The third dimension is always important in engineering when the optimal utilisation of the given space or its adaptation is involved. Whether in large halls, in vehicles or in the cabinet: the tangible, physical route of pipes, complete cable trays, wiring harnesses, or individual wires must be exactly calculated and reliably documented for manufacturing. However, the associated connections can be found in the 2D design. For consistent plant engineering, Aucotec AG and Unitec Informationssysteme GmbH have developed a communications platform that connects the 2D design to the three-dimensional world in a neutral manner, independent of the manufacturer.
Whether it's in the development of cable harnesses for mobile systems, for I&C and P&ID planning of process plants or in mechanical engineering: the platform networks all common 3D modelling systems with the 2D solutions of AUCOTEC's cooperative software, Engineering Base (EB). As the developer of the basic technology for the open communication platform and as a 3D expert, UNITEC is also able to integrate other systems and disciplines. EB's cooperative engineering capabilities have been significantly enhanced by the collaboration. Couplings to AutoCAD Plant 3D, AutoCAD 2D/3D, Inventor, NavisWorks, Creo, Revit, Intergraph Smart 3D, Aveva PDMS and Solid Edge have already been implemented in practice.
Taking the strain off highly qualified engineers
In practice, there is hardly any automated data transfer of 2D data to the 3D systems. Excel is often used to transfer data, and drawings are transmitted, for example, in PDF or DWG format with red entries. This means that the data must be entered again in the other system. Changes must also be added manually. This results in a high possibility of errors and continual, time-consuming adjustments. Real data integrity can be achieved between the two worlds only at a very high cost.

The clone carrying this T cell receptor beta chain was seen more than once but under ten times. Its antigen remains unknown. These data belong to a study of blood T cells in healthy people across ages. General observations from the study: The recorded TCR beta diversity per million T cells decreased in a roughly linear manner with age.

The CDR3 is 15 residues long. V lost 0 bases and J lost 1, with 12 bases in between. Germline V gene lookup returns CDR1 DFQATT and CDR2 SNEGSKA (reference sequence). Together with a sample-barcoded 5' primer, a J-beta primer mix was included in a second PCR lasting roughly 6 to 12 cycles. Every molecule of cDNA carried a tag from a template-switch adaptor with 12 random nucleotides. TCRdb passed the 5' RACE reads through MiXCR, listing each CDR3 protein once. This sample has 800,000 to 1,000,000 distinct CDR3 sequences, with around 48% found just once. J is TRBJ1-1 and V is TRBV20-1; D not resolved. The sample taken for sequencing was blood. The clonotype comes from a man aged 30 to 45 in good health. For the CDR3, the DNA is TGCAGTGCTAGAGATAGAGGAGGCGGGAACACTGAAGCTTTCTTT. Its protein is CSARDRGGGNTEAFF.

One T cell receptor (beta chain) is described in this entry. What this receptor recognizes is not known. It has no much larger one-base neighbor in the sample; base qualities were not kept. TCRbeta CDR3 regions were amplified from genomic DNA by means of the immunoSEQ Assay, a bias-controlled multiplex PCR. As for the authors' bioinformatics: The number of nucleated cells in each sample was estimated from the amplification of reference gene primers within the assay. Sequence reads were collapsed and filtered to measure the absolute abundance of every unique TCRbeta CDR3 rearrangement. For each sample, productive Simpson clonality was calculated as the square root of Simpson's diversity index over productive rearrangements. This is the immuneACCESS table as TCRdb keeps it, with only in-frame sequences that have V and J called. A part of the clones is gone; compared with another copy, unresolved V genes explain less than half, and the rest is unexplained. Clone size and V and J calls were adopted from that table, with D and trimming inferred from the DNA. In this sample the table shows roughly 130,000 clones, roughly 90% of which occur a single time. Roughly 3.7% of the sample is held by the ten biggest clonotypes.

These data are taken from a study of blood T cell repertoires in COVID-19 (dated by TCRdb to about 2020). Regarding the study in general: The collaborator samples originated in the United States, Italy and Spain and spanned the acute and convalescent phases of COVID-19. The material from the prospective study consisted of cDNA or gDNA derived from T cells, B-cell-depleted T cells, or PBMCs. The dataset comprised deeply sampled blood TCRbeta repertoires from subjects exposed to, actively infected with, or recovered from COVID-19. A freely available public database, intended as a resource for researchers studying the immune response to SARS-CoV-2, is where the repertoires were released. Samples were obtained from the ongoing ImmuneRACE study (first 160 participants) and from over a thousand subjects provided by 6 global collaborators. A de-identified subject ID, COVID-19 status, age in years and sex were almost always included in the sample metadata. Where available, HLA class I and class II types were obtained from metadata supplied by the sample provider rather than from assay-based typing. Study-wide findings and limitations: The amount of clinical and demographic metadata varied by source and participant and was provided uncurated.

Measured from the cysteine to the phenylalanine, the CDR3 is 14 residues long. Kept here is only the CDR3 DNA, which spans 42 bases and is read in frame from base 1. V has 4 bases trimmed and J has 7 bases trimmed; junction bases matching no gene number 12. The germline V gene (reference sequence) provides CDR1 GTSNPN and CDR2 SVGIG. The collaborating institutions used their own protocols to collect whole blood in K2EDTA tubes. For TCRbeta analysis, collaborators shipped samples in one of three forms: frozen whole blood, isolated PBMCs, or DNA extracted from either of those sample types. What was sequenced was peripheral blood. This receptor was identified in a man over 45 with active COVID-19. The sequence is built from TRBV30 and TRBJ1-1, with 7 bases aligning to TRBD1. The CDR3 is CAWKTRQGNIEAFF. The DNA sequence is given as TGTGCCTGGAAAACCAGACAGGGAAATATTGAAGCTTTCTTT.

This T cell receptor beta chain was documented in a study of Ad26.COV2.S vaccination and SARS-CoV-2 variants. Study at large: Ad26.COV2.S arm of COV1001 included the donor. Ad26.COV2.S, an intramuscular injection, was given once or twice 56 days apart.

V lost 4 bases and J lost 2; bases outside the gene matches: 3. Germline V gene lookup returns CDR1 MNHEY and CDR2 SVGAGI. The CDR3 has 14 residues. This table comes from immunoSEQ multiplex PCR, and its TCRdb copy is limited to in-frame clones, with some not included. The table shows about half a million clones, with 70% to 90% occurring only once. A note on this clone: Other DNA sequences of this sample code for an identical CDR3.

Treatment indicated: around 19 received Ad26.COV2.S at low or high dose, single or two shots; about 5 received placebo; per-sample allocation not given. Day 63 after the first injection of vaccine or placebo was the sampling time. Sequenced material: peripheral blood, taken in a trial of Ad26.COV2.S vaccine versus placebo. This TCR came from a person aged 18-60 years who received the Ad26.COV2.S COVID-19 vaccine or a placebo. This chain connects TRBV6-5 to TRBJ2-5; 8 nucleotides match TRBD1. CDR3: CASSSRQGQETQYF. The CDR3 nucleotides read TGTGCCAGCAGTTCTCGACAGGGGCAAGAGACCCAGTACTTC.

"With our communications platform, customers not only have an overview of the two disciplines, but also bi-directional access to it", explains Frank Mayland, Managing Director at Unitec, and adds: "I like to answer the question regarding the target group for this solution with another question in turn: 'Are you still adding manually or are you already 'engineering'?' Seriously, the design changes that sometimes highly qualified engineers have to laboriously maintain manually in lists, drawings or 3D models are still far more common, but are ultimately a more expensive daily routine. The solution has huge potential for all plant designers who look outside the box and are tired of duplication."
All components that are defined once in EB are adopted in the 3D representation and integrated there. Conversely, everything that was developed in 3D can be used for further processing in EB. Thus the type of objects involved is irrelevant. The link works in every form of plant construction with all imaginable objects because the desired object classes can be easily defined by an appropriate link configuration in the neutral interface or communications platform (as they are known at Aucotec and Unitec). Thus, for example, cabinets as well as motors can be controlled and edited from both the 2D and 3D systems.
Free choice of the optimum
The new open communications platform is compatible with the various high-end systems of both engineering worlds. This facilitates choosing the most suitable system with the highest level of professionalism for the individual disciplines. As Uwe Vogt, Executive Officer at Aucotec, says: “The new open platform will connect the cooperatively established, consistent Engineering Base with any desired prime solution of the 3D world. Thus all those involved in the development process of a plant work directly with the information of other disciplines – at different locations also."